Album Review: Frank Ocean - Channel Orange


Channel Orange
Frank Ocean - Channel Orange (Courtesy of Def Jam)

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There are many people who say modern music has reached an apex of banality and further think that a systematic recycling of ideas is underway. That may be true to an extent, but it's really hard to fully agree when you see the influx of independent albums charting on the Billboard Top 200 in the past few years. In 2012 alone, we had inspired efforts from Grizzly Bear, Animal Collective, Beach House, Nas and countless others sell a record number of copies, implying that people are truly thirsting for more complex music.

That's one reason why Frank Ocean's debut Channel Orange has already sold over 330,000 copies in the United States. There are few affairs as unique as this idiosyncratic, neo-soul album. It's without a doubt less bombastic than Kanye West's My Beautiful Dark Twisted Fantasy, a release that Ocean has garnered heavy comparisons to. Instead, Channel Orange revels in the silence between beats; it makes minimalism sound bold and enlightened. It's also masterful in the way it intertwines R&B, jazz, electro-funk and psychedelia, especially on songs like "Pyramids" and the slow-burner "Super Rich Kids."  Four of the songs are fuzzy instrumentals, two of which donut the much-investigated lead single "Thinkin' About You."

That song, coupled with "Bad Religion" near the end of the album, is undeniably part of why Channel Orange has been so successful on the charts. Has there been another release in recent memory that stirred such intense discussion in the mainstream media about a singer's sexuality? When Ocean performed "Bad Religion" on Jimmy Fallon the night before the release of the album, the three-minute song managed to become one of the most talked late-night television performances in history. Ocean's heartbreak is immediately palpable in the song's first organ notes, and continues as he further relegates himself to an impromptu therapy session with a taxi driver. That composition, years in the making no doubt, was closure for Ocean. For us, it was our introduction to one of the decade's great new talents.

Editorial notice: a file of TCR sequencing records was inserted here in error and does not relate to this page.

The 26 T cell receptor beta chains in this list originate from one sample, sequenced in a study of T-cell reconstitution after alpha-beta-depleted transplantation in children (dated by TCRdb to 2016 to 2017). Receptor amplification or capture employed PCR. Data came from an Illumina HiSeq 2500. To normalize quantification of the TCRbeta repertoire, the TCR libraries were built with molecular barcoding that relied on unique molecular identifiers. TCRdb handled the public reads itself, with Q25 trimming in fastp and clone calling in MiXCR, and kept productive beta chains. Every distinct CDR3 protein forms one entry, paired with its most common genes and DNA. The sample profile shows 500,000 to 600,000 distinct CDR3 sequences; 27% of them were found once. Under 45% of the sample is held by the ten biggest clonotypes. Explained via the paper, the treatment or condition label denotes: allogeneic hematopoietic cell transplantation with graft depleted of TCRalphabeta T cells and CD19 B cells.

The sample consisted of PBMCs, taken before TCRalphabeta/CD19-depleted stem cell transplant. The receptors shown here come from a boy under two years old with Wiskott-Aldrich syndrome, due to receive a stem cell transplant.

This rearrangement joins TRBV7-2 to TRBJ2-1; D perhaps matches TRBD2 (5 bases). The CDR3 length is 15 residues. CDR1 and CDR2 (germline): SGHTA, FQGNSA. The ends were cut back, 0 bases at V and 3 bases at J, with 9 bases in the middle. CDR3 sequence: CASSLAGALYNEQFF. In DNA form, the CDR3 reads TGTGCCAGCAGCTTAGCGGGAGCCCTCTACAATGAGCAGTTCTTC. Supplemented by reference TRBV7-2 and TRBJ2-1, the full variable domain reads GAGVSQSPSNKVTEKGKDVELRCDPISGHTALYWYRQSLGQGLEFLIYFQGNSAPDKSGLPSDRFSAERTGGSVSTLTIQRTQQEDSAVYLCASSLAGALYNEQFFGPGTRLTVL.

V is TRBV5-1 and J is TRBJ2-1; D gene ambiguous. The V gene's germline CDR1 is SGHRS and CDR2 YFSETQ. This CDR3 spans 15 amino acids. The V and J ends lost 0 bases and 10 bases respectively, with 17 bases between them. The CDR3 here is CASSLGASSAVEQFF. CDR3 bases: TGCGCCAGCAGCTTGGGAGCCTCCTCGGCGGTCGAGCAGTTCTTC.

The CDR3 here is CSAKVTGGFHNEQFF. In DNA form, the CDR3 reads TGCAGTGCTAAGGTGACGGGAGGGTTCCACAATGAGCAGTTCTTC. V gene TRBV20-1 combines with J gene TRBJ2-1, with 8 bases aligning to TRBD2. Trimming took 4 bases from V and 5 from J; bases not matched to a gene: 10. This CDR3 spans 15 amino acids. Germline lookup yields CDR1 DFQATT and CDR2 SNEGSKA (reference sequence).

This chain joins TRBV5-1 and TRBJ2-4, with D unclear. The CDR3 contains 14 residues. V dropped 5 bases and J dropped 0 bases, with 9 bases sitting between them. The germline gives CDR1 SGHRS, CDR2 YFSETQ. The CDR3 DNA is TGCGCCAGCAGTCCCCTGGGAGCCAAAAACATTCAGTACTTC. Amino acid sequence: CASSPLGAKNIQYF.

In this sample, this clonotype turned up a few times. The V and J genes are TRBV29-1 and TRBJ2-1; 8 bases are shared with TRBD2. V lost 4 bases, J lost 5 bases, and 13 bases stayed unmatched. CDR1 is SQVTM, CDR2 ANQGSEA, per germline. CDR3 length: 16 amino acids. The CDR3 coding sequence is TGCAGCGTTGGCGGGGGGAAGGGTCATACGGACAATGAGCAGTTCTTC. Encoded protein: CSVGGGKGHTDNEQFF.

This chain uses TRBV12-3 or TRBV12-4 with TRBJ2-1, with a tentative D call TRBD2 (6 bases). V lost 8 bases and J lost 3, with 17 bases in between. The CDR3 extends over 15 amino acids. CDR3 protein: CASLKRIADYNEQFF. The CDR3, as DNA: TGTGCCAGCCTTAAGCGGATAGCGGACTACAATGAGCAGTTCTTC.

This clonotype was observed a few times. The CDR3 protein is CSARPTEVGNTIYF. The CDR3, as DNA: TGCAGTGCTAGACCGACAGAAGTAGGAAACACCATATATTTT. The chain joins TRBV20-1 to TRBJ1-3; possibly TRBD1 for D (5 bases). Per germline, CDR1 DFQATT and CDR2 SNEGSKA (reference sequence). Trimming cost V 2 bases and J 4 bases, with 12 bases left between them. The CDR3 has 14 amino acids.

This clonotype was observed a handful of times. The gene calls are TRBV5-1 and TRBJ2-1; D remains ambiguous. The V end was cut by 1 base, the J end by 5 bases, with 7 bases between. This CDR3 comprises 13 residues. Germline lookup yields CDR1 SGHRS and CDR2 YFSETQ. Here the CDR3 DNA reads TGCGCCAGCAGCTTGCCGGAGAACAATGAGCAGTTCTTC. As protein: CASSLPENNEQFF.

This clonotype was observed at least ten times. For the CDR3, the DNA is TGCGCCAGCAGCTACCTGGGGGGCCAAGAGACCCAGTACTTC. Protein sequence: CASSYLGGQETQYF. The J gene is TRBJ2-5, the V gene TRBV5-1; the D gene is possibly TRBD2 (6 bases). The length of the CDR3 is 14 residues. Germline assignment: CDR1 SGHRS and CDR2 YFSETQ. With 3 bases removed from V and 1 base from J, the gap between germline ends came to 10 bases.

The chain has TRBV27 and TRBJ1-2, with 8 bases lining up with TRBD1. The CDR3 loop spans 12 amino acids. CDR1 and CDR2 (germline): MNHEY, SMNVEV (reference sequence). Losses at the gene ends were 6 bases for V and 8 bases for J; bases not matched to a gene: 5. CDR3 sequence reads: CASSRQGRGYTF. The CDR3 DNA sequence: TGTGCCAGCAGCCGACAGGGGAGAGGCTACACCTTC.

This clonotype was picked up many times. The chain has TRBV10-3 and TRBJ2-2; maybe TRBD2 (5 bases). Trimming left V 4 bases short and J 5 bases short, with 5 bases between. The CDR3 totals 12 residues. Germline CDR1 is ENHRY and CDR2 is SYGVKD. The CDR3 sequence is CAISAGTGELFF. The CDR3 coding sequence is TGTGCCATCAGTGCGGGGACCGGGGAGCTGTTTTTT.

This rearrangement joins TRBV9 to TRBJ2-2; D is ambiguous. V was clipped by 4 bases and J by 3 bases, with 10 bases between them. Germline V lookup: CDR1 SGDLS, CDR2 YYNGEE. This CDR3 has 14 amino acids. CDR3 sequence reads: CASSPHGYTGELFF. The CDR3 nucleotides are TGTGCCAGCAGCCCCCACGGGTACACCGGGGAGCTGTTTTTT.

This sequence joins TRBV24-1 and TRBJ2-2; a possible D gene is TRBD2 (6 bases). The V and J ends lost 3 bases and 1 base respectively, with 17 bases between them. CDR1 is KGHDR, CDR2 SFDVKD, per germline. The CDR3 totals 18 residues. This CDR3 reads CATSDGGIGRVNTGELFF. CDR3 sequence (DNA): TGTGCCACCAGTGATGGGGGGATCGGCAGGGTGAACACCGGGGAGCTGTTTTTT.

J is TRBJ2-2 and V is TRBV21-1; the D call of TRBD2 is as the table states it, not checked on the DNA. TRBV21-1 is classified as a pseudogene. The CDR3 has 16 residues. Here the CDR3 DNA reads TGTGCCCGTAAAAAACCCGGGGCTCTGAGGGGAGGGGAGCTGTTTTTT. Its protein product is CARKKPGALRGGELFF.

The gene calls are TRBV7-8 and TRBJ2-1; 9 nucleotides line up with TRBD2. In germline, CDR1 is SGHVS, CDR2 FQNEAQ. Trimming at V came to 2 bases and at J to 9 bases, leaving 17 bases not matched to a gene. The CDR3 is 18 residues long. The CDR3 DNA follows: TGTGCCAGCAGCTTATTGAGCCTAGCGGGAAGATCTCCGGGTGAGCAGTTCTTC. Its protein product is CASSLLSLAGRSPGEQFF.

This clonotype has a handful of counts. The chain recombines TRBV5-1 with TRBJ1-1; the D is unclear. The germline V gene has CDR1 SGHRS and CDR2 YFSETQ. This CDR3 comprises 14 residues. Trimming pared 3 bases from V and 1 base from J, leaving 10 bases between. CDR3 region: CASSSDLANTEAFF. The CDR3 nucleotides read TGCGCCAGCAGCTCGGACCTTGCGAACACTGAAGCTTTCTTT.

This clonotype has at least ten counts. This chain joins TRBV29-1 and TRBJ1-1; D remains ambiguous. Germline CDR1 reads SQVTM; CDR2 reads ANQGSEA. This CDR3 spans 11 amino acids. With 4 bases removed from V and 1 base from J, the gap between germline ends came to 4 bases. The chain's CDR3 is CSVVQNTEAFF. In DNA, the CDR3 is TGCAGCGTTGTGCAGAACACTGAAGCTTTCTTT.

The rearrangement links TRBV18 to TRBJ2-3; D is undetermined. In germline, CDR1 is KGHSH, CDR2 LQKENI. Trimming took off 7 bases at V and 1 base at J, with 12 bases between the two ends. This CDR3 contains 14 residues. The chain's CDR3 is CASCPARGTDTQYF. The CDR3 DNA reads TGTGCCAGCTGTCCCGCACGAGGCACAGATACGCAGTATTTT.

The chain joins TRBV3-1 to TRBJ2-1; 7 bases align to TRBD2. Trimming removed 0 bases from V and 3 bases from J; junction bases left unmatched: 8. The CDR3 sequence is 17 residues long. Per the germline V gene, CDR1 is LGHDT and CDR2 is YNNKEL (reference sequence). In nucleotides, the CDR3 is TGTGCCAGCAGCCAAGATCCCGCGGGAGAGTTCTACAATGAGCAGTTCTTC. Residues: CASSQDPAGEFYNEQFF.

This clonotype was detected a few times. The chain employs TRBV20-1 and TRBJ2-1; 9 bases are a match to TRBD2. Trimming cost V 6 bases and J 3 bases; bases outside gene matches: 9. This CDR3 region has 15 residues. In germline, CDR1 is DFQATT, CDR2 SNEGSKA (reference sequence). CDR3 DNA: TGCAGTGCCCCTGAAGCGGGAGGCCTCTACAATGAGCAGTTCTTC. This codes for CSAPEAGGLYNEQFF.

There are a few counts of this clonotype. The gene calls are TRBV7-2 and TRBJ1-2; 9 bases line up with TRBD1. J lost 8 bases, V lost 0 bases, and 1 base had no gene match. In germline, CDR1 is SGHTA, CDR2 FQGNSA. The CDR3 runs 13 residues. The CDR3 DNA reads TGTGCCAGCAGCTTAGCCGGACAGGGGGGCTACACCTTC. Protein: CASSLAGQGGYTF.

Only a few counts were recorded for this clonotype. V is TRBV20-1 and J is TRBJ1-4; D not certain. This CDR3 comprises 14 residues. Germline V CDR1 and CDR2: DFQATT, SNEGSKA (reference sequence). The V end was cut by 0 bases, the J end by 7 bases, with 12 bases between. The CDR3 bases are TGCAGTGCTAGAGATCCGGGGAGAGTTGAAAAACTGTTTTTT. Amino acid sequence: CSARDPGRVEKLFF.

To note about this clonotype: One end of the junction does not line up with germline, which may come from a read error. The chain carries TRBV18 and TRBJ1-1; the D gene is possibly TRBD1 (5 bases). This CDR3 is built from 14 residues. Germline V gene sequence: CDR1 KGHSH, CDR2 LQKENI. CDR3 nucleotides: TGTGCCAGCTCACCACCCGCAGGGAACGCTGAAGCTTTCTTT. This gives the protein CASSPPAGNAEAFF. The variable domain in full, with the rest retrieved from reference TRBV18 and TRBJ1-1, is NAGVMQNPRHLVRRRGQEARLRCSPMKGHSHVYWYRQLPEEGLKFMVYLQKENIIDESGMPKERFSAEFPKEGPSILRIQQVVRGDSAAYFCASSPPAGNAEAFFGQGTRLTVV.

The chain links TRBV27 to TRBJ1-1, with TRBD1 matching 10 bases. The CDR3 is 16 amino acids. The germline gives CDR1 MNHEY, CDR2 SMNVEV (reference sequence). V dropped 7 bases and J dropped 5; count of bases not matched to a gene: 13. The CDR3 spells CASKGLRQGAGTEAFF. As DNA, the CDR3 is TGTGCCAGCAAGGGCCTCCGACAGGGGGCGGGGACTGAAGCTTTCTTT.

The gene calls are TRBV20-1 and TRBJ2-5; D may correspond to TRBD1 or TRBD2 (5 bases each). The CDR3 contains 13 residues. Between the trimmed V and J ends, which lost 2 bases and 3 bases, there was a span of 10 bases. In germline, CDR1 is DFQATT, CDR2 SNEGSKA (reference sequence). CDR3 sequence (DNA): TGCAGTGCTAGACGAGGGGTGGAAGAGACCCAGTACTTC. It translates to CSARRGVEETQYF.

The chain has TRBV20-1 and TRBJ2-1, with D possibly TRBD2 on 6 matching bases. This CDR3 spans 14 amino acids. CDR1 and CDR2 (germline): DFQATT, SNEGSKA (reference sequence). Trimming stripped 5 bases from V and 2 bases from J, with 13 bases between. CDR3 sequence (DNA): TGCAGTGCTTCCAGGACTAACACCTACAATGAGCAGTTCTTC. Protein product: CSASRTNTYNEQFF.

Channel Orange has been so successful because of the way it connects. We all know what Ocean is talking about. No matter how cryptic he sounds in the beginning, by the end we feel the same emotion that envelops these 17 tracks. Because of the spirit it exudes, Ocean may have created the best musical narrative of love and desire in years.

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